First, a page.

ANOTHER LOOK AT CROP INSURANCE

ANOTHER LOOK AT CROP INSURANCE

Although 1995 is a farm bill year, neither the Clinton administration nor Congress has been willing to spend much time seriously examining federal disaster relief programs, a major component of federal aid to agriculture.

This lassitude is surprising, considering that disaster relief programs cost an estimated $2 billion of the farm program's $12 billion budget. In a year of poor crops, federal spending on disaster relief and crop insurance programs can amount to more than double the projections.In addition to their expense, the programs are controversial on environmental grounds. Without providing much empirical support, several major environmental groups say the government's agricultural insurance and disaster relief programs encourage planting on marginal and environmentally fragile lands.

If the federal disaster relief programs are costly and perceived to be environmentally harmful, they should be targets for radical reform. Yet even Republicans looking for regulatory retrenchment and budget cutbacks have been

indifferent.

These programs were the subject of major congressional debate in 1994. The result of that debate was the Crop Insurance Reform Act, which consolidates payments made under ad hoc congressional disaster relief measures into the federal crop insurance program.

This consolidation was accomplished by requiring all farmers who receive benefits from federal farm programs to carry heavily subsidized catastrophic coverage on all major crops. In addition, the law directs the Federal Crop Insurance Corp. to reduce its loss ratios on crop insurance programs.

Most interested congressmen believe this law addressed many problems associated with disaster relief. They are mistaken.

On the plus side, the new law forced the Federal Crop Insurance Corp. to make important changes in its management procedures. These include higher premiums, reduced incentives for taking risks and more aggressive management of farms with histories of large losses.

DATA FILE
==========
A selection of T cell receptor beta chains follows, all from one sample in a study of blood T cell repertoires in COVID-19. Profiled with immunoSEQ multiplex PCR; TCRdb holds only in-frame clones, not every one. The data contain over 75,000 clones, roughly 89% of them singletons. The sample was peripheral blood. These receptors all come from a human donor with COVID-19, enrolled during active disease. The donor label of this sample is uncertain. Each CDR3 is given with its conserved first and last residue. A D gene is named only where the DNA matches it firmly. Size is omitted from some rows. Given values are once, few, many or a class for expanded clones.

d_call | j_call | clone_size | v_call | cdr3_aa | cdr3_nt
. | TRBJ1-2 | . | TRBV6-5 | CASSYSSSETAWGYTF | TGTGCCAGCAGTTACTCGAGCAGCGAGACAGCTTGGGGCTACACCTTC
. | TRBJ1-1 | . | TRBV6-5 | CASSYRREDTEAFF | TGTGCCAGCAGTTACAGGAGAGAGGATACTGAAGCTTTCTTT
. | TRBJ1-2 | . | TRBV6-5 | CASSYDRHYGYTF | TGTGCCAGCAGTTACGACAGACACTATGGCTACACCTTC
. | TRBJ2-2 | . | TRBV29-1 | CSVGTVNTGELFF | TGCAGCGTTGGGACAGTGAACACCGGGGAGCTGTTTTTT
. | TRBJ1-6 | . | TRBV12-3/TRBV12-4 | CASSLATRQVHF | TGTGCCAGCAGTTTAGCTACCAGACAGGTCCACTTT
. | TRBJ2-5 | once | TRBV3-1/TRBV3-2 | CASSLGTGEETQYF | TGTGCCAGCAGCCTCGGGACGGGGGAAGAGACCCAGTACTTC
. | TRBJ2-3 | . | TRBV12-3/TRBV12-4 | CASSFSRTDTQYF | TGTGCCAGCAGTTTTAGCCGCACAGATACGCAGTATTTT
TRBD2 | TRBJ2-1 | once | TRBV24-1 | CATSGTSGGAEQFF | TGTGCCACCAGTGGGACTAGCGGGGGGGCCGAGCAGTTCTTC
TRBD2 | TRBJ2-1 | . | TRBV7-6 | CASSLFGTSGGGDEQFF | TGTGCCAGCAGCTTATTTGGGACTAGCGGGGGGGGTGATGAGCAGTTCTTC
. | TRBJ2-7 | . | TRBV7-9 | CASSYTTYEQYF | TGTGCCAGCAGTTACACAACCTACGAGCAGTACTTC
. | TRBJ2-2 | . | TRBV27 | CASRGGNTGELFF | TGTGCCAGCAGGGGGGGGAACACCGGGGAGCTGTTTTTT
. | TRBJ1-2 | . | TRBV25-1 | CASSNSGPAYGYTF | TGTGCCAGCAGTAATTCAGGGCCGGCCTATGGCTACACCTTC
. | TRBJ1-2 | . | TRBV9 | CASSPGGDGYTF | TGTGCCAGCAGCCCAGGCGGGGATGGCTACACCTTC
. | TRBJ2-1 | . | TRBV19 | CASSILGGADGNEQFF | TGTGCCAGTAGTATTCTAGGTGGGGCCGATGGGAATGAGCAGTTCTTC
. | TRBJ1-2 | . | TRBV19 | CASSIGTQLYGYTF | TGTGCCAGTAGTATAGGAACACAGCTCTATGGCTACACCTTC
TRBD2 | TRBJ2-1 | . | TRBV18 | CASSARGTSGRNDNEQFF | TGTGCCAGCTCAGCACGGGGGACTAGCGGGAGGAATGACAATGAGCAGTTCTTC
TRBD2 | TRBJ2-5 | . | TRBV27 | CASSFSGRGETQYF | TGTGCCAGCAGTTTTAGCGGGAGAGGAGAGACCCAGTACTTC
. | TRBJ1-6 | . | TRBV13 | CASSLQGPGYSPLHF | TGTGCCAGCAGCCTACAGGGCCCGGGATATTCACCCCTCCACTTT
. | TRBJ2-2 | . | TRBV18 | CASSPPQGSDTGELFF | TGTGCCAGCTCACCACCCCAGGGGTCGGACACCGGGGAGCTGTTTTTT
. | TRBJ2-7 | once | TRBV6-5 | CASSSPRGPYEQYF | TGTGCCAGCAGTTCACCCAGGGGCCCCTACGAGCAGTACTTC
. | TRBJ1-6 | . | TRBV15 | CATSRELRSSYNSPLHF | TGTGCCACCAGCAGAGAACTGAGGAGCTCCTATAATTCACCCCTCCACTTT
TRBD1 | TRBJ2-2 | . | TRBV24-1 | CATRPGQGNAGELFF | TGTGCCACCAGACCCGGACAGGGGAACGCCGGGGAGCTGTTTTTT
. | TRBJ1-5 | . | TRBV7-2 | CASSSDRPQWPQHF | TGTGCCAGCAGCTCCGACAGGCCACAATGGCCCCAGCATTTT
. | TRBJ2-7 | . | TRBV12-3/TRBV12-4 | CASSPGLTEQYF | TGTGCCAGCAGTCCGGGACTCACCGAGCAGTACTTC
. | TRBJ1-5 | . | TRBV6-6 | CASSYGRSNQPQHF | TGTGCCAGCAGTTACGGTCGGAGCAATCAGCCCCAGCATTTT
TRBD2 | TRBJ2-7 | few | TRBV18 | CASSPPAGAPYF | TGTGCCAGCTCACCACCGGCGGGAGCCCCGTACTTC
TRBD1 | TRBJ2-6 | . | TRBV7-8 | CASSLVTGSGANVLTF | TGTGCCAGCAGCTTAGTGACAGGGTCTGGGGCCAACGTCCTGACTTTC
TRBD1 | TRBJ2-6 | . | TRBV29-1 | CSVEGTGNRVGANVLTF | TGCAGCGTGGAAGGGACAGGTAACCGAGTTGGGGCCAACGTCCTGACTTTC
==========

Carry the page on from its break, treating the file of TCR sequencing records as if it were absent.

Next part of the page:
But those adjustments were all made at the margin. The new law does not address the fundamental question of whether crop insurance and other disaster relief programs are justified in the first place.

"Multiple-peril," or all-risk, crop insurance has never been offered successfully by private insurers. Several companies offered all-risk insurance contracts in the late 19th century, but in all cases they discontinued the coverage after one or two growing seasons.

Some analysts argue this is evidence of market failure due to excessive risk in the farm sector. Several studies, however, suggest otherwise. They indicate that farmers simply do not value the income protection gained from all-risk insurance.

Indeed, all-risk insurance makes little sense when farmers can find cheaper ways of managing yield risk by, for example, rotating or diversifying crops or setting aside money in a self-insurance fund.

The truth is, farmers are not averse to buying insurance when it is worth something to them. Private insurance companies have done a healthy business in sales of specific-peril insurance contracts, which provide farmers with short- term protection against crop loss through hail or fire. The market for specific-peril crop insurance has survived with no help from federal subsidies.

All-risk crop insurance, however, has languished in the private sector not

because of market failure but because the product, as a method of handling risk, is not attractive.

Federal subsidies for all-risk crop insurance cannot, then, be justified on the grounds of a market failure. Nor can they be justified by their redistributive effects. Crop insurance subsidies are not allocated on the basis of economic need, at least as most of us understand need. In any given region, the largest subsidies go to the biggest farms because farmers can insure all of their production. Federal subsidies make the wealthiest farmers wealthier, while poor farmers receive commensurately lower payments.

Finally, the benefits of all-risk insurance are misleading. Because they provide farmers with payments only when yields are poor, all-risk insurance programs appear to aid only those farmers experiencing hardship. Most farmers, however, are able to self-insure in bad years by carrying low levels of debt. Yet they still receive large subsidies through all-risk insurance programs.

With little or no logical or ethical basis for all-risk insurance programs, Washington should end them outright. At the least, the administration and Congress should seriously examine their underlying purpose.